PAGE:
Washington State Magazine

Fall 2008

Fall 2008

In This Issue...


The Higher Costs of College :: When it comes to paying the tuition, creative savvy may be a Cougar characteristic. Some do the expected--sell blood at the plasma center in Pullman, offer themselves up for psychology studies on campus, and find jobs either at the university or at a local restaurant. Others, over history, have been even more creative. by Hannelore Sudermann

{ WEB EXCLUSIVE–Our Story: How I made both ends meet }

The End Is the Beginning - a photo essay :: A Chinese native who was born during the Cultural Revolution, Jian Yang '08 found his artistic self somewhere in between his home country and the United States. That understanding of the in-between is perhaps why, on a visit home after spending some time here in graduate school, he discovered a fascination for the disappearing tradition of rural Chinese opera. by Hannelore Sudermann :: photography by Jian Yang

To Err Is Human :: The older a woman is when she conceives, the more likely it is her eggs will have abnormal chromosomes. But beyond the fact of the biological clock, we often overlook a bigger story. Even with young mothers, chromosome abnormalities are the single most frequent cause of miscarriage and birth defects. Between 25 and 30 percent of all fertilized human eggs have the wrong number of chromosomes, a rate that seems peculiar to humans. by Cherie Winner

{ WEB EXCLUSIVE–Story: Why do good eggs go bad? }


The New Virtualism: Beijing, the 2008 Olympic Games, and a new style for world architecture. by David Wang


{ WEB EXCLUSIVE–Video: What plants see...Changes how they grow }

{ WEB EXCLUSIVE–Video: A new biofuel crop for Washington farmers? }



Cover photo: Sophomore Sarah Williams is borrowing money and working several jobs to help pay for college. She also sells her handmade jewelry in Pullman and on the internet to raise money to cover her school supplies. Photograph by Zach Mazur.

A new memorial in Neah Bay, built on land donated by Ed Claplanhoo '56, his wife Thelma, and two other Makah families, commemorates area veterans and the presence of Spain on the Northwest coast as early as 1774. Photo Zach Mazur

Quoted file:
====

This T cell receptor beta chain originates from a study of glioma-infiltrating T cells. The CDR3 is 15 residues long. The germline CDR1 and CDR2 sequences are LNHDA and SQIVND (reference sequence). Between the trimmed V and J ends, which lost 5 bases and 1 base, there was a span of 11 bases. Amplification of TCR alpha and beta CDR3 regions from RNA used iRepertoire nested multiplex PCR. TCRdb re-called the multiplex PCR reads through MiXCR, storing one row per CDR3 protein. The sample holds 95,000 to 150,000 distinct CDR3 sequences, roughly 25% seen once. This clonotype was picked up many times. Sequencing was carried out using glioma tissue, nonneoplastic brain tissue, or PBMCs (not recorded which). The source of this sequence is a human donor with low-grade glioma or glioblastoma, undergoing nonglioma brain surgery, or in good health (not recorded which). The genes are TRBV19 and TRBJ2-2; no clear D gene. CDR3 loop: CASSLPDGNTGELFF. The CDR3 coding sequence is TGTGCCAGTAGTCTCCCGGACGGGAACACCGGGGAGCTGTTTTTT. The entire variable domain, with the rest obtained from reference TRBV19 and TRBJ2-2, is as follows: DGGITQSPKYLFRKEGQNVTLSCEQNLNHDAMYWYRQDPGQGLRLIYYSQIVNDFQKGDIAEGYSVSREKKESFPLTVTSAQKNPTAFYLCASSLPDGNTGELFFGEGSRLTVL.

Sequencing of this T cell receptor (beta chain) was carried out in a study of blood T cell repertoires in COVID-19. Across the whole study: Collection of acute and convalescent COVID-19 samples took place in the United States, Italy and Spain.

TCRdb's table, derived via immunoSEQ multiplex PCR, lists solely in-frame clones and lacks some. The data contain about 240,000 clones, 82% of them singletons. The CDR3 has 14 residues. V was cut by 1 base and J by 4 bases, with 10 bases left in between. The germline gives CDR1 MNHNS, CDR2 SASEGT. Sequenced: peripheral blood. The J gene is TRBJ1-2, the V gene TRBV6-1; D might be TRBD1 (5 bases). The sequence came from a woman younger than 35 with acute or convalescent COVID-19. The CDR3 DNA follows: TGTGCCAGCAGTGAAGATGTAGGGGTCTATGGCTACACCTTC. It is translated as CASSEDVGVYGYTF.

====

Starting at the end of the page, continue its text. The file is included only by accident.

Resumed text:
A new memorial in Neah Bay, built on land donated by Ed Claplanhoo '56, his wife Thelma, and two other Makah families, commemorates area veterans and the presence of Spain on the Northwest coast as early as 1774. Photo Zach Mazur

A memorial and a blessing

by | © Washington State University

At the western edge of the Makah Nation village of Neah Bay sits a tidy new park. It marks the spot where 216 years ago Spanish explorers built the first European settlement in the continental United States west of the Rockies and north of San Francisco.

Fort Núñez Gaona–Diah Veterans Park, dedicated in May, was built on property donated by Ed Claplanhoo '56, his wife Thelma, and two other Makah families in a unique partnership amongst the Makahs, the state, and the Spanish government.

Claplanhoo, a former Makah Tribal chair, had known of the historic significance of his property for many years, even marking it with his own sign. After a chance conversation about six years ago with Washington's lieutenant governor, Brad Owen, the idea of an official marker of some kind began to take root.

Owen had shared a similar conversation with his friend Luis Fernando Esteban, Spain's honorary consul in Seattle. Esteban suggested to Owen that he'd like to work with the Makah people to erect some kind of monument in Neah Bay to mark not only where the Spanish fort had stood for six months in 1792, but to acknowledge Spain's presence on the Northwest coast as early as 1774.